Hundreds of millions of Bicentennial coins were struck during 1975 and 1976 — both in the regular copper-nickel clads for circulation and in a 40% silver clad composition for collectors. The silver Bicentennial coins were sold in mint sets and proof sets. These mint sets and proof sets were first sold in 1975 and remained mint offerings into the mid-1980s. The U.S. Mint wound up melting millions of unsold silver Bicentennial coins.
The U.S. Mint has made quarters since 1796 in this order: Bust quarters (1796-1838), Liberty Seated quarters (1838-1891), Barber quarter (1892-1916), Standing Liberty quarters (1916-1930), Washington quarters (1932-present), 50 States quarters (2008), DC & US Territories quarters (2009), and America the Beautiful quarters (2010-2021). Here, experienced coin collectors are sharing fun ways to collect quarters, how to grade quarters to determine their condition & value, which quarters are the rarest & most valuable (including silver quarters), and how much your U.S. quarters are worth.
A twentieth century type coin set is a collection of coins which includes one of each design from each denomination the United States produced between 1900 and 1999. It’s a fun — and relatively simple — way to collect U.S. coins.
Looking for some unique pieces of coin jewelry? Here’s the scoop on coins used as jewelry pieces… what to look for and some idea of what they may be worth.
Have a coin set or completed coin folder and want to know how much it’s worth? Here’s how to tell the value of your completed coin sets and coin folders…
Coin holders are one of the best ways to keep your coins safe. And they’re inexpensive too! Here’s everything you need to know about coin holders for storing the coins in your collection.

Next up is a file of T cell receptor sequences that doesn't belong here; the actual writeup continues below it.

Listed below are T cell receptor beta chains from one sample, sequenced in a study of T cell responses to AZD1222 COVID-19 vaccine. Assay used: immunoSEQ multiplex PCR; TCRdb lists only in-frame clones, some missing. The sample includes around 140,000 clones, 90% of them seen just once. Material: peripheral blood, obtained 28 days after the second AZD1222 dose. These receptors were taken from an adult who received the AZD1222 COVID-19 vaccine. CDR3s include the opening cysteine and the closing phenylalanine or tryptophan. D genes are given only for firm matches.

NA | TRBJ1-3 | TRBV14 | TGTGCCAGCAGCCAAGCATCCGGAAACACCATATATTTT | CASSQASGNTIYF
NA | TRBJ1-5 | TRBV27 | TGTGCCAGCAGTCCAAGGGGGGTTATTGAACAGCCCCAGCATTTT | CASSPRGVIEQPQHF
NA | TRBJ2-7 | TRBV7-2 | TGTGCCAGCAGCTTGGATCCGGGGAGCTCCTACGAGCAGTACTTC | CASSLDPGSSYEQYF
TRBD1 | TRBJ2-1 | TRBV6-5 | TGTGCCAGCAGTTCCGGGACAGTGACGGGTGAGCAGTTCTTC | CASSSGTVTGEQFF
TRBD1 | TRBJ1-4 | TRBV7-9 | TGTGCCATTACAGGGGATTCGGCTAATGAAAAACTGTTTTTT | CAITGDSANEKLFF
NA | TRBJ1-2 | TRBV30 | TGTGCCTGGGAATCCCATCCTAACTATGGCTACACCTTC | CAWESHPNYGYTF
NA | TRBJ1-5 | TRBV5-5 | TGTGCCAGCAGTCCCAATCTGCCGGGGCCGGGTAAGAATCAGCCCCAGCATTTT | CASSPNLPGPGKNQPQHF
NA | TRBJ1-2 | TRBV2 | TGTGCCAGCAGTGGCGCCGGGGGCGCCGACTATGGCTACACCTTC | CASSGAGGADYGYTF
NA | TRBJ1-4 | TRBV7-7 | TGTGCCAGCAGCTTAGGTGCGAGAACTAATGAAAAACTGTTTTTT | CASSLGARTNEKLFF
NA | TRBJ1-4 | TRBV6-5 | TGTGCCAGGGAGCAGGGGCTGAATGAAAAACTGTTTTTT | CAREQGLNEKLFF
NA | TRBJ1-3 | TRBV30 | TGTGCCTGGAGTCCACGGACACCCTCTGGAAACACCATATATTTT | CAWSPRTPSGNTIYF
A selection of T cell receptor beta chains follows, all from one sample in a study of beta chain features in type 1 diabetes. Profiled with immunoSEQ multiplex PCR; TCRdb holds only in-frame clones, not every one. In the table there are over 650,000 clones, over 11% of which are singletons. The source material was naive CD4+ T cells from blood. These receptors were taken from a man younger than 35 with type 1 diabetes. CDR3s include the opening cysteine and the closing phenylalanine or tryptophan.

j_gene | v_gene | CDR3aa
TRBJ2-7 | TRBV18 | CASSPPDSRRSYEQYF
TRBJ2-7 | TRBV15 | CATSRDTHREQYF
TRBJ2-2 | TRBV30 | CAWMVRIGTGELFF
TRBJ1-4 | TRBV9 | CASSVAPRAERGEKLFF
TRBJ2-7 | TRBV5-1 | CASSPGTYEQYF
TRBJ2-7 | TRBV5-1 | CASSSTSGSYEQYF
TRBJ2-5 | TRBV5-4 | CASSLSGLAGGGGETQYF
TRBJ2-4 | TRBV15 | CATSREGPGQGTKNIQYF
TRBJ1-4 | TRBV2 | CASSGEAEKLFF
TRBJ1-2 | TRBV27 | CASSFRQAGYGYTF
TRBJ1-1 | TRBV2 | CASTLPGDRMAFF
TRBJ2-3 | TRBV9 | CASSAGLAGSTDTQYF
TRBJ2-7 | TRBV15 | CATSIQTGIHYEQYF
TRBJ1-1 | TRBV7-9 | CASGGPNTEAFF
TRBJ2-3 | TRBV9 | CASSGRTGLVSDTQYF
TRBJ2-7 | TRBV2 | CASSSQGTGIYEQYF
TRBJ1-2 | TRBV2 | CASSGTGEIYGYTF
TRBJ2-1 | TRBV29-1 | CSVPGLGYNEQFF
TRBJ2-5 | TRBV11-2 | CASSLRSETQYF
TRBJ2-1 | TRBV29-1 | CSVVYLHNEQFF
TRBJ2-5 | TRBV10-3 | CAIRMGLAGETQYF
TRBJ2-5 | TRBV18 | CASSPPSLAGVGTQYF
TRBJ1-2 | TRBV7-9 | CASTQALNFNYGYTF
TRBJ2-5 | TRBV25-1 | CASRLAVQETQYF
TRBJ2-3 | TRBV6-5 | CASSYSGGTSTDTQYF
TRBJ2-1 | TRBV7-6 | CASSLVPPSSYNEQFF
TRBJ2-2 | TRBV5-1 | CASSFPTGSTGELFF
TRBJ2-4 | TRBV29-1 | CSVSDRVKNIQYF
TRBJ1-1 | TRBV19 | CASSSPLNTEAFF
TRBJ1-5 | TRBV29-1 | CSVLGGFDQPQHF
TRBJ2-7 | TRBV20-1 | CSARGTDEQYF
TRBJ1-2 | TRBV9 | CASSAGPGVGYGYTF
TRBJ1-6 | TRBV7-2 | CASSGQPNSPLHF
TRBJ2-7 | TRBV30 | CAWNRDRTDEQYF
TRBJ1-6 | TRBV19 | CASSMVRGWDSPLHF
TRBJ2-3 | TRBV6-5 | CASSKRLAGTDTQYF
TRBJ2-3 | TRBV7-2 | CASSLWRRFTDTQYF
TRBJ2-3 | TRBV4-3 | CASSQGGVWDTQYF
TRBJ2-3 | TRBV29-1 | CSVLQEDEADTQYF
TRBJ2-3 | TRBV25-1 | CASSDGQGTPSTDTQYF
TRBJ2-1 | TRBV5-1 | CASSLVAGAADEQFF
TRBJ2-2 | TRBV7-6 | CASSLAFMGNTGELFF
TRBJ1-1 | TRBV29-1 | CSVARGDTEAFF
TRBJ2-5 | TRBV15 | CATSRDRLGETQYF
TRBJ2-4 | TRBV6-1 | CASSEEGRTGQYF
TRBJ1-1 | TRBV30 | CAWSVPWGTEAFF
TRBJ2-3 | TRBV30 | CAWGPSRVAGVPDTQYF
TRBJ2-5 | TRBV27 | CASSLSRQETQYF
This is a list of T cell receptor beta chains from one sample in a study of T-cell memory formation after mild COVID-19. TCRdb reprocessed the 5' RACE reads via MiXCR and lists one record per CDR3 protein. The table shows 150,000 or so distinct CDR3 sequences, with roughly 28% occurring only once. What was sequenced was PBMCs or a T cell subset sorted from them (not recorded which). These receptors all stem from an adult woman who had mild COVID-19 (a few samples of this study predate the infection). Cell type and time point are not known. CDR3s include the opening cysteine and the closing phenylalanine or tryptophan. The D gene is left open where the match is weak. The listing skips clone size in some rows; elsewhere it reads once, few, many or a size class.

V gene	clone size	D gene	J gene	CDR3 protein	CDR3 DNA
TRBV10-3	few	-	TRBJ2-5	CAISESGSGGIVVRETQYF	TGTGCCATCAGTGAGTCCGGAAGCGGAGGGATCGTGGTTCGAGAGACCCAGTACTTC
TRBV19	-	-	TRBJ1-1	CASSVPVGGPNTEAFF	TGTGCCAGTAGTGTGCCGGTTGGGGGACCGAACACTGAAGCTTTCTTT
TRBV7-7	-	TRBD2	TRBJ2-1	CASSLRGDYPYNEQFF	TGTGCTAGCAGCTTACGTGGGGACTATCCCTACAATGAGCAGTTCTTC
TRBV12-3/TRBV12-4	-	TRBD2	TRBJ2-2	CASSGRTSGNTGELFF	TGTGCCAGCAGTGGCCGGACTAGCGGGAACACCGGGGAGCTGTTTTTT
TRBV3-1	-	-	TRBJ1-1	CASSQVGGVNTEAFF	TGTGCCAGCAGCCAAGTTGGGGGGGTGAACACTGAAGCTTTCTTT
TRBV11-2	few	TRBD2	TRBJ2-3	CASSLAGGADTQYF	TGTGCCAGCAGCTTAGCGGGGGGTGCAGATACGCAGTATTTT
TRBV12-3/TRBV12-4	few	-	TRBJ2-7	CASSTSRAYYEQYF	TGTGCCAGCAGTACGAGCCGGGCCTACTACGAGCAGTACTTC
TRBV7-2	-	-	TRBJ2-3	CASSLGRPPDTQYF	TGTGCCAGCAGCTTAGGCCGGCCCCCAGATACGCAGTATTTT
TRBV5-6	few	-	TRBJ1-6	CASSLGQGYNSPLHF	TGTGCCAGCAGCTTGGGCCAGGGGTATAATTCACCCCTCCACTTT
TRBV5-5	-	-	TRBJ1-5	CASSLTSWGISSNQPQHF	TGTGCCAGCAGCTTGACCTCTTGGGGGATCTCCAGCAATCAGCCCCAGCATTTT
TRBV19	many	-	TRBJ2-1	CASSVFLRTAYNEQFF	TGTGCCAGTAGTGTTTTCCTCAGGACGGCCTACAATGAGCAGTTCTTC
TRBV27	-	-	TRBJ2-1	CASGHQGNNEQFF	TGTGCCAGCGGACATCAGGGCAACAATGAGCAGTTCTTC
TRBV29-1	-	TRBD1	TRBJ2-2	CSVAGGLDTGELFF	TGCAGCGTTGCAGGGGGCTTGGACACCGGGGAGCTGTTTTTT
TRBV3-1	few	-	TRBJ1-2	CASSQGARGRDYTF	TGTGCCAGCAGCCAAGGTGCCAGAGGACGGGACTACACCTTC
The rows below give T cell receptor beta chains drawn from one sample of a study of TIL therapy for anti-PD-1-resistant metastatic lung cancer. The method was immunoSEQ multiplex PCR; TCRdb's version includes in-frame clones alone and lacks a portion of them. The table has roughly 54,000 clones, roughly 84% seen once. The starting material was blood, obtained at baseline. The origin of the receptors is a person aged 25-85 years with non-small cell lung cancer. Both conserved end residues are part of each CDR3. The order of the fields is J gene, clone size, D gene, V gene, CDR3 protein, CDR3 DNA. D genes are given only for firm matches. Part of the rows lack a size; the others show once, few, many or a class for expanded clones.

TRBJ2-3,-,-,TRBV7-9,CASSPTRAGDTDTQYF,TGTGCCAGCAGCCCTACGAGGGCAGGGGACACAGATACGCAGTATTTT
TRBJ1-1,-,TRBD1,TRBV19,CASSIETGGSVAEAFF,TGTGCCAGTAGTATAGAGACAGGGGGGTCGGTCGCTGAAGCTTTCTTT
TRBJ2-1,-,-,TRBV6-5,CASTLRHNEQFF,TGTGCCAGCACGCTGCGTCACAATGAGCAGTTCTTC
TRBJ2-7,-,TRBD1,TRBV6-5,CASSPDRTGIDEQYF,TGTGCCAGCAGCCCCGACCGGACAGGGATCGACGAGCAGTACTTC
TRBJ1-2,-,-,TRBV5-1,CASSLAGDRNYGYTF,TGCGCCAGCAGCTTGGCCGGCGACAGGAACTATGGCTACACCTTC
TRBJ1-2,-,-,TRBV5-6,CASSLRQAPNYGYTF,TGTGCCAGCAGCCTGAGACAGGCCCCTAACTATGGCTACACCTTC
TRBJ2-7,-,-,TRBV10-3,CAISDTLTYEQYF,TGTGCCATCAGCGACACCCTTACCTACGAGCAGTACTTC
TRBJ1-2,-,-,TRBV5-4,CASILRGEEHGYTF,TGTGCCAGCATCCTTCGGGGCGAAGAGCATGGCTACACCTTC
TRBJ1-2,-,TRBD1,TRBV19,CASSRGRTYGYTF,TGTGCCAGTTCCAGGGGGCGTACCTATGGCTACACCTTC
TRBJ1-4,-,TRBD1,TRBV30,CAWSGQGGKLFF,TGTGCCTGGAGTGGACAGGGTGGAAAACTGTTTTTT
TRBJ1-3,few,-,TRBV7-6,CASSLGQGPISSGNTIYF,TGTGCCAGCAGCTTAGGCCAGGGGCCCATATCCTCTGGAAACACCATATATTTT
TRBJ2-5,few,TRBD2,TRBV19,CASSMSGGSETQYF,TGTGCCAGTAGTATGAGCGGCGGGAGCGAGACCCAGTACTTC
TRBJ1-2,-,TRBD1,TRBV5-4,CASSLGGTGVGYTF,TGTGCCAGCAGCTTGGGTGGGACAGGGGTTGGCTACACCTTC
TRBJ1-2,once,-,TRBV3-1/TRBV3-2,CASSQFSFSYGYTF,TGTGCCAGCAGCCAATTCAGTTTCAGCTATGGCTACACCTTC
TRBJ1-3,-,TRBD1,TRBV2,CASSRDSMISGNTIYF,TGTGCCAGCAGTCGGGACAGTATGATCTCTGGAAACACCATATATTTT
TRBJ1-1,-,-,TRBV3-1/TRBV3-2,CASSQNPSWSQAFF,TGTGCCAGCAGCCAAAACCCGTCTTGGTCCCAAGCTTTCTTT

You’ve probably seen Whitman coin folders and wondered if that’s something you need to protect your coins or not. You know, those blue folders with the picture of the coin on the front and cardboard with lots of little round holes inside.
Check out these one-of-a-kind coin-related items would make great Christmas and Birthday gifts for friends or relatives who are coin collectors — even beginners or those who just found coins and they’re now a little interested in coin collecting.
How long have people been collecting coins? About a long as coins have been made — around 600 BC to 800 BC. In addition to a brief history of coins and info about the history of coin collecting, see how the 50 State Quarters program sparked a renewed interest in coin collecting in the late 1990s. Collecting the U.S. quarters led many to start collecting coins of other types as well. Here we review the ups and downs of coin collecting through the years, and how it all comes back to the U.S. quarter.
What’s the best way to store coins and keep them safe? Should you use coin holders?… Mylar protectors?… Coin albums?… Coin tubes?… Coin binders?… Air-tight holders?… Coin slabs?… or even Zip-type baggies? Here are some tips for storing the coins in your collection…
Here are some tips and pointers that might come in handy when you’re meeting with a coin dealer for the first time — whether you’re buying or selling coins.
There are 3 types of quarters covered here: the Washington quarter, the standing Liberty quarter, and the Barber quarter. Here’s how to obtain exact grades for your circulated quarters…
If you’re interested in getting your children started early in coin collecting I have a few tips and pointers for you. Some ideas as far as which coins might be the best for kids to collect…
Have a question about silver quarters? Here’s the history of how the Washington quarter came to be, and prices for Washington quarters these days.
What are mint marks? Mintmarks are small letters stamped on U.S. coins that designate where the coin was made. In a lot of cases, where the coin was minted makes the difference between a coin being worth a few dollars and being worth a few hundred dollars!
How much do you know about U.S. coins and coin history? Jot down your answers and see how well you do. The correct answers to these coin questions are at the bottom… no cheating!
I did a little research to find out which U.S. coins are actually worth something today. See what I found — which coins to keep and which ones are worthless. Plus, see how to determine the value of YOUR coins, and which U.S. coins you should hold onto and not spend — according to the Ultimate Guide of U.S. Coins Worth More Than Face Value!